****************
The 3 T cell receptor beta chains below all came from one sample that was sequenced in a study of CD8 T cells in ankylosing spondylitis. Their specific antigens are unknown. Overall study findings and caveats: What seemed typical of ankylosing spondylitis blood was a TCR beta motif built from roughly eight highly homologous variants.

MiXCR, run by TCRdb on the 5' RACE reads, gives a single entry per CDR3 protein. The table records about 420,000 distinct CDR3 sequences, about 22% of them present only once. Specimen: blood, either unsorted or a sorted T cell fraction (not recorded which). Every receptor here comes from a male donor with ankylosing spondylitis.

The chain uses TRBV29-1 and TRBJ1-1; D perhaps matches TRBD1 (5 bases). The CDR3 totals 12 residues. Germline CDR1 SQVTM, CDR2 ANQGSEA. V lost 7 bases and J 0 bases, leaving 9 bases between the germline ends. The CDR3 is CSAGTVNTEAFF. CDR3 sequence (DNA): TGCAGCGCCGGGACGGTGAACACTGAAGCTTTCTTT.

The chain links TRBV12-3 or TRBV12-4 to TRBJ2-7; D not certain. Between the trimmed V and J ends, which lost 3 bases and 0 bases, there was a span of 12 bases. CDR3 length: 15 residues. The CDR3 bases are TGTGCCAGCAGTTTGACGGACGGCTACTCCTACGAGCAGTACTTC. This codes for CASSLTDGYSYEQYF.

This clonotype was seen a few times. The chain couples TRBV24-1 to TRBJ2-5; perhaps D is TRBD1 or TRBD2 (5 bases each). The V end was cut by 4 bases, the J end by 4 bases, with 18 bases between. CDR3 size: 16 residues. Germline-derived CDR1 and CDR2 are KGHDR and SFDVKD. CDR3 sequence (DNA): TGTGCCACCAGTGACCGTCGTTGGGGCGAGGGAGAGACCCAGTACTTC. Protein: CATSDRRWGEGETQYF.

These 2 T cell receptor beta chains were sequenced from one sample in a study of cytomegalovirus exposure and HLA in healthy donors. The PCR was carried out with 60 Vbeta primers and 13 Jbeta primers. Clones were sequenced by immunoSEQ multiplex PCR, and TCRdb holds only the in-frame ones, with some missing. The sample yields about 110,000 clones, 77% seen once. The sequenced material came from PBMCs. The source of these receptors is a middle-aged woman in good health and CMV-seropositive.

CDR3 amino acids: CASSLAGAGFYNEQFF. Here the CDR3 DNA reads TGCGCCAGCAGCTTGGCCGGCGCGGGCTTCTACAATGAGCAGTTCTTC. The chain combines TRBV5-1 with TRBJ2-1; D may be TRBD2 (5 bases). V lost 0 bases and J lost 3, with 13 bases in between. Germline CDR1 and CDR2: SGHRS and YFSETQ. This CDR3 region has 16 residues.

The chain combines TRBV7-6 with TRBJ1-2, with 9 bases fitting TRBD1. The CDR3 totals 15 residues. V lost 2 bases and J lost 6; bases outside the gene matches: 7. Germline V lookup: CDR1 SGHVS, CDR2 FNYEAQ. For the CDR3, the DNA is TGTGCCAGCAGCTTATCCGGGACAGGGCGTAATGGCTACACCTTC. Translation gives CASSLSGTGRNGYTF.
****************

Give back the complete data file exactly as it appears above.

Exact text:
The 3 T cell receptor beta chains below all came from one sample that was sequenced in a study of CD8 T cells in ankylosing spondylitis. Their specific antigens are unknown. Overall study findings and caveats: What seemed typical of ankylosing spondylitis blood was a TCR beta motif built from roughly eight highly homologous variants.

MiXCR, run by TCRdb on the 5' RACE reads, gives a single entry per CDR3 protein. The table records about 420,000 distinct CDR3 sequences, about 22% of them present only once. Specimen: blood, either unsorted or a sorted T cell fraction (not recorded which). Every receptor here comes from a male donor with ankylosing spondylitis.

The chain uses TRBV29-1 and TRBJ1-1; D perhaps matches TRBD1 (5 bases). The CDR3 totals 12 residues. Germline CDR1 SQVTM, CDR2 ANQGSEA. V lost 7 bases and J 0 bases, leaving 9 bases between the germline ends. The CDR3 is CSAGTVNTEAFF. CDR3 sequence (DNA): TGCAGCGCCGGGACGGTGAACACTGAAGCTTTCTTT.

The chain links TRBV12-3 or TRBV12-4 to TRBJ2-7; D not certain. Between the trimmed V and J ends, which lost 3 bases and 0 bases, there was a span of 12 bases. CDR3 length: 15 residues. The CDR3 bases are TGTGCCAGCAGTTTGACGGACGGCTACTCCTACGAGCAGTACTTC. This codes for CASSLTDGYSYEQYF.

This clonotype was seen a few times. The chain couples TRBV24-1 to TRBJ2-5; perhaps D is TRBD1 or TRBD2 (5 bases each). The V end was cut by 4 bases, the J end by 4 bases, with 18 bases between. CDR3 size: 16 residues. Germline-derived CDR1 and CDR2 are KGHDR and SFDVKD. CDR3 sequence (DNA): TGTGCCACCAGTGACCGTCGTTGGGGCGAGGGAGAGACCCAGTACTTC. Protein: CATSDRRWGEGETQYF.

These 2 T cell receptor beta chains were sequenced from one sample in a study of cytomegalovirus exposure and HLA in healthy donors. The PCR was carried out with 60 Vbeta primers and 13 Jbeta primers. Clones were sequenced by immunoSEQ multiplex PCR, and TCRdb holds only the in-frame ones, with some missing. The sample yields about 110,000 clones, 77% seen once. The sequenced material came from PBMCs. The source of these receptors is a middle-aged woman in good health and CMV-seropositive.

CDR3 amino acids: CASSLAGAGFYNEQFF. Here the CDR3 DNA reads TGCGCCAGCAGCTTGGCCGGCGCGGGCTTCTACAATGAGCAGTTCTTC. The chain combines TRBV5-1 with TRBJ2-1; D may be TRBD2 (5 bases). V lost 0 bases and J lost 3, with 13 bases in between. Germline CDR1 and CDR2: SGHRS and YFSETQ. This CDR3 region has 16 residues.

The chain combines TRBV7-6 with TRBJ1-2, with 9 bases fitting TRBD1. The CDR3 totals 15 residues. V lost 2 bases and J lost 6; bases outside the gene matches: 7. Germline V lookup: CDR1 SGHVS, CDR2 FNYEAQ. For the CDR3, the DNA is TGTGCCAGCAGCTTATCCGGGACAGGGCGTAATGGCTACACCTTC. Translation gives CASSLSGTGRNGYTF.